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Comment & Response
June 2016

Against “Healthy Paternalism” at the End of Life

Author Affiliations
  • 1Department of Pediatric Oncology, Dana-Farber/Boston Children’s Cancer and Blood Disorders Center, Boston, Massachusetts
  • 2Office of Ethics, Boston Children’s Hospital, Boston, Massachusetts
  • 3Center for Bioethics, Harvard Medical School, Boston, Massachusetts
  • 4Division of Critical Care Medicine, Boston Children’s Hospital, Boston, Massachusetts
JAMA Oncol. 2016;2(6):832. doi:10.1001/jamaoncol.2016.1390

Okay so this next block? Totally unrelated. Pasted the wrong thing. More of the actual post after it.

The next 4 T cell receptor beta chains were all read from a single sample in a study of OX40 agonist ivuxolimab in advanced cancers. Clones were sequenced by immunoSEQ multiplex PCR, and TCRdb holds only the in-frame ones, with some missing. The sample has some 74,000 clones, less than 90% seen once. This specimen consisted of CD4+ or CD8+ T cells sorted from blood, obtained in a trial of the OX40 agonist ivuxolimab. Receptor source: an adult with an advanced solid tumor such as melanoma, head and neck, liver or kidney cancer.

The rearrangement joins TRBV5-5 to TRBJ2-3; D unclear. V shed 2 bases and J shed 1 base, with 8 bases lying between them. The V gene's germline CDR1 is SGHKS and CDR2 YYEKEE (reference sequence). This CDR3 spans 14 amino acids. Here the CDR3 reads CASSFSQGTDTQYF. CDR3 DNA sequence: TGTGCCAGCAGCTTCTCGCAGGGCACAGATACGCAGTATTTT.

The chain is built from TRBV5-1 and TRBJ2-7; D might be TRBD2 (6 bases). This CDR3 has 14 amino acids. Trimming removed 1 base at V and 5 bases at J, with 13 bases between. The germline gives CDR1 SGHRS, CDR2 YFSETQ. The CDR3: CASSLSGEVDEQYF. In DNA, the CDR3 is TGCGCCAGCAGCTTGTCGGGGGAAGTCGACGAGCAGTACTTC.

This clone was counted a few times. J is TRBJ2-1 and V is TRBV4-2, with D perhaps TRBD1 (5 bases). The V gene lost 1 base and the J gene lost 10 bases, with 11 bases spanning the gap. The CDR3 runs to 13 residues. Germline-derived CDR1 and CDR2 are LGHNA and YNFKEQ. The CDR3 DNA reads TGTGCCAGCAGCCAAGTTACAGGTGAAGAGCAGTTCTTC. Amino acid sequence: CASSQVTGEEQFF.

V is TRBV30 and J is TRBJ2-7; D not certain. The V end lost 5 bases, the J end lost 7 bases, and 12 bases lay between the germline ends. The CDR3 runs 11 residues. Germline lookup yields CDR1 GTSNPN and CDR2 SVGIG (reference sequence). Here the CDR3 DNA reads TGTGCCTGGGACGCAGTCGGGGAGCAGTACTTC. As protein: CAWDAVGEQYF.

To the Editor Unfortunately, shared decision making is often misunderstood as simply asking the patient to choose from a list of possible options. But a decision that is truly shared requires the physician to help guide the patient toward options that are most consistent with the patient’s values and preferences, given the physician’s knowledge of the patient’s clinical situation and the pros and cons of the various options.1 Furthermore, physicians have an obligation to provide recommendations to patients, based on the outcome of these discussions.

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